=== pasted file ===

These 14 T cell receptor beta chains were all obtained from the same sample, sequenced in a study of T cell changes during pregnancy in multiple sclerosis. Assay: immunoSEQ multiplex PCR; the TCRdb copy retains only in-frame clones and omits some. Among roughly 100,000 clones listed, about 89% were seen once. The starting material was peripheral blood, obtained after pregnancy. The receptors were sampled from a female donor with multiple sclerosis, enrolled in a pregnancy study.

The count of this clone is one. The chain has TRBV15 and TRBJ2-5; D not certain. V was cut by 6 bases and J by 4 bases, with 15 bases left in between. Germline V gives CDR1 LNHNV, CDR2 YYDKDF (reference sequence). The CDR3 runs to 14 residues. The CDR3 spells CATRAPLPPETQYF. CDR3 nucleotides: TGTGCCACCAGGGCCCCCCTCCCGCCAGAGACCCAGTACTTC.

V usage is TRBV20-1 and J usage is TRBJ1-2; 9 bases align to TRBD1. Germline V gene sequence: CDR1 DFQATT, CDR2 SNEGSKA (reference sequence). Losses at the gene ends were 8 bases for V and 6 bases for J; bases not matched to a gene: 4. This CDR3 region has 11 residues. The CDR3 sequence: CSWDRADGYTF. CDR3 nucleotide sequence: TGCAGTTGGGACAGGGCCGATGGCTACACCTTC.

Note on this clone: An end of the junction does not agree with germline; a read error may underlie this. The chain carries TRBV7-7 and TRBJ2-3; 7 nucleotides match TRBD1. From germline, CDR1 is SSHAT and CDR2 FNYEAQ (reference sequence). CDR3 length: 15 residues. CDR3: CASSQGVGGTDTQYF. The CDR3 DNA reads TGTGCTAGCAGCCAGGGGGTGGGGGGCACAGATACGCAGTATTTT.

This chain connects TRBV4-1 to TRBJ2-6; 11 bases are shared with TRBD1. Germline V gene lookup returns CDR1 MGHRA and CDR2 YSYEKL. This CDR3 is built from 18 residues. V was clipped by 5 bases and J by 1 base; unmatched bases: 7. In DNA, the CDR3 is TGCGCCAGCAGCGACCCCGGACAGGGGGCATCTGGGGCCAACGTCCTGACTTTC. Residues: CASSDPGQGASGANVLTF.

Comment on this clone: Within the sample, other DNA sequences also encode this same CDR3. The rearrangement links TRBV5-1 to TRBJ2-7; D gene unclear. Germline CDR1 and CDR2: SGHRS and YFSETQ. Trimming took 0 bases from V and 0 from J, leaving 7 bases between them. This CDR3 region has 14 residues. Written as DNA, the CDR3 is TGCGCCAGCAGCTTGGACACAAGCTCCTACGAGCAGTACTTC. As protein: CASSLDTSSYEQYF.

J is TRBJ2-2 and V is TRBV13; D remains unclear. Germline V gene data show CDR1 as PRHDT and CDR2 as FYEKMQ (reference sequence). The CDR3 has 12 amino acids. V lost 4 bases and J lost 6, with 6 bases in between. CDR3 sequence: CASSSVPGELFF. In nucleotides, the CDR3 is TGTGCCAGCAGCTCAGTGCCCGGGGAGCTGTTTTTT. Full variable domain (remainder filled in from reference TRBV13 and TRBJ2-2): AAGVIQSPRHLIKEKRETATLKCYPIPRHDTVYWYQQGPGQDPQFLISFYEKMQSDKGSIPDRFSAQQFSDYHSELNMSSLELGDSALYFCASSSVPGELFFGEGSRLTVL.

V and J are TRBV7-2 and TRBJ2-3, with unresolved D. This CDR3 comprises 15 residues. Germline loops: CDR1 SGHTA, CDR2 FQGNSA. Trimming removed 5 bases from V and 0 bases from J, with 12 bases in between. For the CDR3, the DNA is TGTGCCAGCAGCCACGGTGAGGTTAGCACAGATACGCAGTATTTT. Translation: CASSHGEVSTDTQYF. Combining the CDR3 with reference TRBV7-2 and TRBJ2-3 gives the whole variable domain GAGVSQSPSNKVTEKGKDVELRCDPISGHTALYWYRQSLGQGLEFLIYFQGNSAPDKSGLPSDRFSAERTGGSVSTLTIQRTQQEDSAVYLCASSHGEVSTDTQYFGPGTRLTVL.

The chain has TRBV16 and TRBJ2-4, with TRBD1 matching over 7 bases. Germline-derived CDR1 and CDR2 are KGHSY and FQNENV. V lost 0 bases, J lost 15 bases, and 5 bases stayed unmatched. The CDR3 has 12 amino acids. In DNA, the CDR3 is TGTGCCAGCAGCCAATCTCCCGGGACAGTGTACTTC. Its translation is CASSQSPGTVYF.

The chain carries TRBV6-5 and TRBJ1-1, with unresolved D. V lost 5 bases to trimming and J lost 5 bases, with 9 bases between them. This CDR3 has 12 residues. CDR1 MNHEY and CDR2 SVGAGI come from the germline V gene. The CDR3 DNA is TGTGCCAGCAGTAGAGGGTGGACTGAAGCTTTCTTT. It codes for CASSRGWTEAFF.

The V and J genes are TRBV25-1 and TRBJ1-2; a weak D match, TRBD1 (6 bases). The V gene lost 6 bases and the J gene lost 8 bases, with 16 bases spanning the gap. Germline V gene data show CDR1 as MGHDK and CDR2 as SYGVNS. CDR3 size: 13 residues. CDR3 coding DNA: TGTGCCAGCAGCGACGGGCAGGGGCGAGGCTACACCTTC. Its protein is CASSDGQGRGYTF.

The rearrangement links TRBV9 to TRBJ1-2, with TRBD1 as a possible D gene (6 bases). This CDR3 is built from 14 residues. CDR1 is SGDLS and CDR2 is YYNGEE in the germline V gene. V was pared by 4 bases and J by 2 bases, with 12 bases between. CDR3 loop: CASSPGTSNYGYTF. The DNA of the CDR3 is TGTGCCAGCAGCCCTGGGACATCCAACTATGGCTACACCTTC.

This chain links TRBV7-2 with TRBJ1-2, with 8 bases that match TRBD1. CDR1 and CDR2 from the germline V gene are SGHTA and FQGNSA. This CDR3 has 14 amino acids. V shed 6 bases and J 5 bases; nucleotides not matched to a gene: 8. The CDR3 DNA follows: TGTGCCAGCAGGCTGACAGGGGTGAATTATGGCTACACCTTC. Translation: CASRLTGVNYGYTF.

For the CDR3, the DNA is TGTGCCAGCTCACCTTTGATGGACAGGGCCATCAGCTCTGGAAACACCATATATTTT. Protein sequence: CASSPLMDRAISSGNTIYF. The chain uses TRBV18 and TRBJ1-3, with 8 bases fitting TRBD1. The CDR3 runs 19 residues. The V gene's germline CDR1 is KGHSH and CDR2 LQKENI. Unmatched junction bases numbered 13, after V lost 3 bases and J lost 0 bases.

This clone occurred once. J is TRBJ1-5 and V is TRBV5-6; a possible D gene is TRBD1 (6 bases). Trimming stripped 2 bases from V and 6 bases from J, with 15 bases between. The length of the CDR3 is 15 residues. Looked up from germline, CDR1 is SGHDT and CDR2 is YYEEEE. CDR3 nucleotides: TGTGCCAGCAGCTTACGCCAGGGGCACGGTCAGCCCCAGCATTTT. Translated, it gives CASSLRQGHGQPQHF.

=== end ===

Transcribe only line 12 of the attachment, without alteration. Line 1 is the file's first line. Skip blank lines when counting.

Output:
The rearrangement links TRBV9 to TRBJ1-2, with TRBD1 as a possible D gene (6 bases). This CDR3 is built from 14 residues. CDR1 is SGDLS and CDR2 is YYNGEE in the germline V gene. V was pared by 4 bases and J by 2 bases, with 12 bases between. CDR3 loop: CASSPGTSNYGYTF. The DNA of the CDR3 is TGTGCCAGCAGCCCTGGGACATCCAACTATGGCTACACCTTC.